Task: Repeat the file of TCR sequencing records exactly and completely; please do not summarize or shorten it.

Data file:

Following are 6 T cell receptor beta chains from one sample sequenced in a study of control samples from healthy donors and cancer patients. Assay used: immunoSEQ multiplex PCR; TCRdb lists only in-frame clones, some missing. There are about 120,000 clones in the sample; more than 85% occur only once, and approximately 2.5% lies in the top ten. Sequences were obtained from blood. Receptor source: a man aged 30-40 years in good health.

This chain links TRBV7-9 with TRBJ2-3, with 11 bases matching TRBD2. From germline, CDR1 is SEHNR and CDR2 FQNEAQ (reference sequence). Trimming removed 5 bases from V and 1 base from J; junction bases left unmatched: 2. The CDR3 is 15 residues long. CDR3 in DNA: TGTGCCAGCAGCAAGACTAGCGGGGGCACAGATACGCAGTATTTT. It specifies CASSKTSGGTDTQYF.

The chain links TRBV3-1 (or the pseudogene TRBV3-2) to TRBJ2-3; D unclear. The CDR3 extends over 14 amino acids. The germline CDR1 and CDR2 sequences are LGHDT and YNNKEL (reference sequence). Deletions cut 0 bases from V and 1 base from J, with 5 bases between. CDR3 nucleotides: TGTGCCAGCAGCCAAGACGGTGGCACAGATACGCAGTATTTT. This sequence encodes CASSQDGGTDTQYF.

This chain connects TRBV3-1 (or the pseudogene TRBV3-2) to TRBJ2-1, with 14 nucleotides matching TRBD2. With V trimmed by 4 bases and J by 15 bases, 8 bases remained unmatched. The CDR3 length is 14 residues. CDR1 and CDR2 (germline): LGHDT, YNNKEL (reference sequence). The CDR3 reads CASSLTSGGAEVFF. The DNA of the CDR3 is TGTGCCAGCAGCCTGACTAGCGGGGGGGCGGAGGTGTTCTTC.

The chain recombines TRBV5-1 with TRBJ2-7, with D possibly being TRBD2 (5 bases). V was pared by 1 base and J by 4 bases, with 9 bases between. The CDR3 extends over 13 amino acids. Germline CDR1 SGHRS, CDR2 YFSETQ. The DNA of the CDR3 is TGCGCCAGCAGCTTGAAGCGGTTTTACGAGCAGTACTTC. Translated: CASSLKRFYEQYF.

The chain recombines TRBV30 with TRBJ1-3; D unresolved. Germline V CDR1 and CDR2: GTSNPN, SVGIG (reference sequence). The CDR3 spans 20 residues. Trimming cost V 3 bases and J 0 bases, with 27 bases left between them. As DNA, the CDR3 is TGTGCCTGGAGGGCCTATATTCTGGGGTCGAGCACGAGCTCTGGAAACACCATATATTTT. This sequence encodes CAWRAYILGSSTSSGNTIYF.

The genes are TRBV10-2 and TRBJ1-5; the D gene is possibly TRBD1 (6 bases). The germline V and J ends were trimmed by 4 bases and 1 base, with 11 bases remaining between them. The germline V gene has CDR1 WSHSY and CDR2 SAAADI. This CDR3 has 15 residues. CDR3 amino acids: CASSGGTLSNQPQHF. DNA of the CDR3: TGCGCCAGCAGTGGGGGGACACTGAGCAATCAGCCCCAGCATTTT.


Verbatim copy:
Following are 6 T cell receptor beta chains from one sample sequenced in a study of control samples from healthy donors and cancer patients. Assay used: immunoSEQ multiplex PCR; TCRdb lists only in-frame clones, some missing. There are about 120,000 clones in the sample; more than 85% occur only once, and approximately 2.5% lies in the top ten. Sequences were obtained from blood. Receptor source: a man aged 30-40 years in good health.

This chain links TRBV7-9 with TRBJ2-3, with 11 bases matching TRBD2. From germline, CDR1 is SEHNR and CDR2 FQNEAQ (reference sequence). Trimming removed 5 bases from V and 1 base from J; junction bases left unmatched: 2. The CDR3 is 15 residues long. CDR3 in DNA: TGTGCCAGCAGCAAGACTAGCGGGGGCACAGATACGCAGTATTTT. It specifies CASSKTSGGTDTQYF.

The chain links TRBV3-1 (or the pseudogene TRBV3-2) to TRBJ2-3; D unclear. The CDR3 extends over 14 amino acids. The germline CDR1 and CDR2 sequences are LGHDT and YNNKEL (reference sequence). Deletions cut 0 bases from V and 1 base from J, with 5 bases between. CDR3 nucleotides: TGTGCCAGCAGCCAAGACGGTGGCACAGATACGCAGTATTTT. This sequence encodes CASSQDGGTDTQYF.

This chain connects TRBV3-1 (or the pseudogene TRBV3-2) to TRBJ2-1, with 14 nucleotides matching TRBD2. With V trimmed by 4 bases and J by 15 bases, 8 bases remained unmatched. The CDR3 length is 14 residues. CDR1 and CDR2 (germline): LGHDT, YNNKEL (reference sequence). The CDR3 reads CASSLTSGGAEVFF. The DNA of the CDR3 is TGTGCCAGCAGCCTGACTAGCGGGGGGGCGGAGGTGTTCTTC.

The chain recombines TRBV5-1 with TRBJ2-7, with D possibly being TRBD2 (5 bases). V was pared by 1 base and J by 4 bases, with 9 bases between. The CDR3 extends over 13 amino acids. Germline CDR1 SGHRS, CDR2 YFSETQ. The DNA of the CDR3 is TGCGCCAGCAGCTTGAAGCGGTTTTACGAGCAGTACTTC. Translated: CASSLKRFYEQYF.

The chain recombines TRBV30 with TRBJ1-3; D unresolved. Germline V CDR1 and CDR2: GTSNPN, SVGIG (reference sequence). The CDR3 spans 20 residues. Trimming cost V 3 bases and J 0 bases, with 27 bases left between them. As DNA, the CDR3 is TGTGCCTGGAGGGCCTATATTCTGGGGTCGAGCACGAGCTCTGGAAACACCATATATTTT. This sequence encodes CAWRAYILGSSTSSGNTIYF.

The genes are TRBV10-2 and TRBJ1-5; the D gene is possibly TRBD1 (6 bases). The germline V and J ends were trimmed by 4 bases and 1 base, with 11 bases remaining between them. The germline V gene has CDR1 WSHSY and CDR2 SAAADI. This CDR3 has 15 residues. CDR3 amino acids: CASSGGTLSNQPQHF. DNA of the CDR3: TGCGCCAGCAGTGGGGGGACACTGAGCAATCAGCCCCAGCATTTT.